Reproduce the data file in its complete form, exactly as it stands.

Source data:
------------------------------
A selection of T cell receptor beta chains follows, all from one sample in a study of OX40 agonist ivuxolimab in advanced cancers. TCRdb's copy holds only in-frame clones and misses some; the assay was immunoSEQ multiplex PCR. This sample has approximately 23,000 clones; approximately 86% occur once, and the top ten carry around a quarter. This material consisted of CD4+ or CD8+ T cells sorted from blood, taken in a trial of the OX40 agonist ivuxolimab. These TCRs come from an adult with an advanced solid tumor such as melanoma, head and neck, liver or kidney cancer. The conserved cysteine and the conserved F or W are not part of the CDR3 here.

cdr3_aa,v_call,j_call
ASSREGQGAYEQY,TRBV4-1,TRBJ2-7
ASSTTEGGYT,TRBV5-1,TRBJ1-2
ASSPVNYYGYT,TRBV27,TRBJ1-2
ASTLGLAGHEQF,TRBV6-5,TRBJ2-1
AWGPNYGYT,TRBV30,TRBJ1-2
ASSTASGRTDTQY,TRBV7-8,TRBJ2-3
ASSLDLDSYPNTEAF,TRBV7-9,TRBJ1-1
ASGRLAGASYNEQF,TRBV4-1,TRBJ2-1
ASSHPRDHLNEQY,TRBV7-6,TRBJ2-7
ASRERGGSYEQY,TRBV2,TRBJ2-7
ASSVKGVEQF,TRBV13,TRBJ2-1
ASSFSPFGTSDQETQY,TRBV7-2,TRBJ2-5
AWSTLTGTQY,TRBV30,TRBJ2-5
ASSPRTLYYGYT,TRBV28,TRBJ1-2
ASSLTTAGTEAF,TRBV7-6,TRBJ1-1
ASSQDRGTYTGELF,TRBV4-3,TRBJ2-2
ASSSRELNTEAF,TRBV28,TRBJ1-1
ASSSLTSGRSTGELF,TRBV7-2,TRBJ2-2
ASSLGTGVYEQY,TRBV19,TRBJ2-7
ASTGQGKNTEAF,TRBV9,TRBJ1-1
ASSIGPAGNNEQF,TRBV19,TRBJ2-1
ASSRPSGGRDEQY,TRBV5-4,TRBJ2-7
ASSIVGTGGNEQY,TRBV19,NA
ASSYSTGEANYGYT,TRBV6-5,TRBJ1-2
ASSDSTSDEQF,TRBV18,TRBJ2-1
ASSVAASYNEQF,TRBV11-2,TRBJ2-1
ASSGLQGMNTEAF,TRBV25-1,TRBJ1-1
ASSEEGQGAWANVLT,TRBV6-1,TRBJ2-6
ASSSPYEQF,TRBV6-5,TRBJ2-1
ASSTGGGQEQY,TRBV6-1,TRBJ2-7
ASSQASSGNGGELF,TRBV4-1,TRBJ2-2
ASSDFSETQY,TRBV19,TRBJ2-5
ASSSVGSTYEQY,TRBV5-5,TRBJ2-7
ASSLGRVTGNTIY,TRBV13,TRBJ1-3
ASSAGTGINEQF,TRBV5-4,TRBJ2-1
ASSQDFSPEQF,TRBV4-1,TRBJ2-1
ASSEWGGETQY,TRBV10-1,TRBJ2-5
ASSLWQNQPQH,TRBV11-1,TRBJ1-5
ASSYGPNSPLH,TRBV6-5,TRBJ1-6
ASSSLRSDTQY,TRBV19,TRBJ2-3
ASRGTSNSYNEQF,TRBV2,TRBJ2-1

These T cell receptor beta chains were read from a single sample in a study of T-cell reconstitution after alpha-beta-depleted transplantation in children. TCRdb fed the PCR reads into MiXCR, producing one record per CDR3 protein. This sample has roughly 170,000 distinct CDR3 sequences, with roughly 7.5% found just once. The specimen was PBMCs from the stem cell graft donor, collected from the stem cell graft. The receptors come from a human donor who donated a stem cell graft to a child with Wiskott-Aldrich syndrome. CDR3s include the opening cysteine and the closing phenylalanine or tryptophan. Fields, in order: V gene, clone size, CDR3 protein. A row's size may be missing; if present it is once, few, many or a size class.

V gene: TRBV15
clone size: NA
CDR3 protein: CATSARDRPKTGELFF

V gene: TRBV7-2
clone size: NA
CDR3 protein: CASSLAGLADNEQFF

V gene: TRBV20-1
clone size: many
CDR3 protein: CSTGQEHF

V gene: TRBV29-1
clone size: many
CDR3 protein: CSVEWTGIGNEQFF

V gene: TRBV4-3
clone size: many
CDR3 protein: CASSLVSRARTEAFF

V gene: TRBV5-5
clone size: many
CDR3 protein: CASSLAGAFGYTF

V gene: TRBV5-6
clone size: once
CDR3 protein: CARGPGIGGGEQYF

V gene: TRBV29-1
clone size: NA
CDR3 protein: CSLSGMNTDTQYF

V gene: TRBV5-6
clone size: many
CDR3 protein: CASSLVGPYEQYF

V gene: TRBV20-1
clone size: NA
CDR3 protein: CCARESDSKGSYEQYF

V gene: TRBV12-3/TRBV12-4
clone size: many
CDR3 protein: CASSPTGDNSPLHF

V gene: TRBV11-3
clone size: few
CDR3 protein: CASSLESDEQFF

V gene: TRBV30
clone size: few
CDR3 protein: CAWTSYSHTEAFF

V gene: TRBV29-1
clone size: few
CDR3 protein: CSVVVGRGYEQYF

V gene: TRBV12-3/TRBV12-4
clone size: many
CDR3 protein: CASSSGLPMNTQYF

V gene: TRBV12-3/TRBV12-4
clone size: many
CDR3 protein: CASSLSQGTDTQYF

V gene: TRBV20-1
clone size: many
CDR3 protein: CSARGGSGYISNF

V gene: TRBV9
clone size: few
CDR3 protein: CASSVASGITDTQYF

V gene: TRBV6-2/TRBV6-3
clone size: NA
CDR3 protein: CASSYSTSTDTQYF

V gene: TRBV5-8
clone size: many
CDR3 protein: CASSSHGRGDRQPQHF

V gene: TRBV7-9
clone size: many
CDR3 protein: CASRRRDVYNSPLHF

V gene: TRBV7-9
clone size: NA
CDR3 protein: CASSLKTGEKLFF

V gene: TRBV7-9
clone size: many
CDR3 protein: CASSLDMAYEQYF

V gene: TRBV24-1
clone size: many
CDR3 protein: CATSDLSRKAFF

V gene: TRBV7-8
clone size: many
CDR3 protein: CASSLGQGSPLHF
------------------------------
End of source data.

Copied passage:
A selection of T cell receptor beta chains follows, all from one sample in a study of OX40 agonist ivuxolimab in advanced cancers. TCRdb's copy holds only in-frame clones and misses some; the assay was immunoSEQ multiplex PCR. This sample has approximately 23,000 clones; approximately 86% occur once, and the top ten carry around a quarter. This material consisted of CD4+ or CD8+ T cells sorted from blood, taken in a trial of the OX40 agonist ivuxolimab. These TCRs come from an adult with an advanced solid tumor such as melanoma, head and neck, liver or kidney cancer. The conserved cysteine and the conserved F or W are not part of the CDR3 here.

cdr3_aa,v_call,j_call
ASSREGQGAYEQY,TRBV4-1,TRBJ2-7
ASSTTEGGYT,TRBV5-1,TRBJ1-2
ASSPVNYYGYT,TRBV27,TRBJ1-2
ASTLGLAGHEQF,TRBV6-5,TRBJ2-1
AWGPNYGYT,TRBV30,TRBJ1-2
ASSTASGRTDTQY,TRBV7-8,TRBJ2-3
ASSLDLDSYPNTEAF,TRBV7-9,TRBJ1-1
ASGRLAGASYNEQF,TRBV4-1,TRBJ2-1
ASSHPRDHLNEQY,TRBV7-6,TRBJ2-7
ASRERGGSYEQY,TRBV2,TRBJ2-7
ASSVKGVEQF,TRBV13,TRBJ2-1
ASSFSPFGTSDQETQY,TRBV7-2,TRBJ2-5
AWSTLTGTQY,TRBV30,TRBJ2-5
ASSPRTLYYGYT,TRBV28,TRBJ1-2
ASSLTTAGTEAF,TRBV7-6,TRBJ1-1
ASSQDRGTYTGELF,TRBV4-3,TRBJ2-2
ASSSRELNTEAF,TRBV28,TRBJ1-1
ASSSLTSGRSTGELF,TRBV7-2,TRBJ2-2
ASSLGTGVYEQY,TRBV19,TRBJ2-7
ASTGQGKNTEAF,TRBV9,TRBJ1-1
ASSIGPAGNNEQF,TRBV19,TRBJ2-1
ASSRPSGGRDEQY,TRBV5-4,TRBJ2-7
ASSIVGTGGNEQY,TRBV19,NA
ASSYSTGEANYGYT,TRBV6-5,TRBJ1-2
ASSDSTSDEQF,TRBV18,TRBJ2-1
ASSVAASYNEQF,TRBV11-2,TRBJ2-1
ASSGLQGMNTEAF,TRBV25-1,TRBJ1-1
ASSEEGQGAWANVLT,TRBV6-1,TRBJ2-6
ASSSPYEQF,TRBV6-5,TRBJ2-1
ASSTGGGQEQY,TRBV6-1,TRBJ2-7
ASSQASSGNGGELF,TRBV4-1,TRBJ2-2
ASSDFSETQY,TRBV19,TRBJ2-5
ASSSVGSTYEQY,TRBV5-5,TRBJ2-7
ASSLGRVTGNTIY,TRBV13,TRBJ1-3
ASSAGTGINEQF,TRBV5-4,TRBJ2-1
ASSQDFSPEQF,TRBV4-1,TRBJ2-1
ASSEWGGETQY,TRBV10-1,TRBJ2-5
ASSLWQNQPQH,TRBV11-1,TRBJ1-5
ASSYGPNSPLH,TRBV6-5,TRBJ1-6
ASSSLRSDTQY,TRBV19,TRBJ2-3
ASRGTSNSYNEQF,TRBV2,TRBJ2-1

These T cell receptor beta chains were read from a single sample in a study of T-cell reconstitution after alpha-beta-depleted transplantation in children. TCRdb fed the PCR reads into MiXCR, producing one record per CDR3 protein. This sample has roughly 170,000 distinct CDR3 sequences, with roughly 7.5% found just once. The specimen was PBMCs from the stem cell graft donor, collected from the stem cell graft. The receptors come from a human donor who donated a stem cell graft to a child with Wiskott-Aldrich syndrome. CDR3s include the opening cysteine and the closing phenylalanine or tryptophan. Fields, in order: V gene, clone size, CDR3 protein. A row's size may be missing; if present it is once, few, many or a size class.

V gene: TRBV15
clone size: NA
CDR3 protein: CATSARDRPKTGELFF

V gene: TRBV7-2
clone size: NA
CDR3 protein: CASSLAGLADNEQFF

V gene: TRBV20-1
clone size: many
CDR3 protein: CSTGQEHF

V gene: TRBV29-1
clone size: many
CDR3 protein: CSVEWTGIGNEQFF

V gene: TRBV4-3
clone size: many
CDR3 protein: CASSLVSRARTEAFF

V gene: TRBV5-5
clone size: many
CDR3 protein: CASSLAGAFGYTF

V gene: TRBV5-6
clone size: once
CDR3 protein: CARGPGIGGGEQYF

V gene: TRBV29-1
clone size: NA
CDR3 protein: CSLSGMNTDTQYF

V gene: TRBV5-6
clone size: many
CDR3 protein: CASSLVGPYEQYF

V gene: TRBV20-1
clone size: NA
CDR3 protein: CCARESDSKGSYEQYF

V gene: TRBV12-3/TRBV12-4
clone size: many
CDR3 protein: CASSPTGDNSPLHF

V gene: TRBV11-3
clone size: few
CDR3 protein: CASSLESDEQFF

V gene: TRBV30
clone size: few
CDR3 protein: CAWTSYSHTEAFF

V gene: TRBV29-1
clone size: few
CDR3 protein: CSVVVGRGYEQYF

V gene: TRBV12-3/TRBV12-4
clone size: many
CDR3 protein: CASSSGLPMNTQYF

V gene: TRBV12-3/TRBV12-4
clone size: many
CDR3 protein: CASSLSQGTDTQYF

V gene: TRBV20-1
clone size: many
CDR3 protein: CSARGGSGYISNF

V gene: TRBV9
clone size: few
CDR3 protein: CASSVASGITDTQYF

V gene: TRBV6-2/TRBV6-3
clone size: NA
CDR3 protein: CASSYSTSTDTQYF

V gene: TRBV5-8
clone size: many
CDR3 protein: CASSSHGRGDRQPQHF

V gene: TRBV7-9
clone size: many
CDR3 protein: CASRRRDVYNSPLHF

V gene: TRBV7-9
clone size: NA
CDR3 protein: CASSLKTGEKLFF

V gene: TRBV7-9
clone size: many
CDR3 protein: CASSLDMAYEQYF

V gene: TRBV24-1
clone size: many
CDR3 protein: CATSDLSRKAFF

V gene: TRBV7-8
clone size: many
CDR3 protein: CASSLGQGSPLHF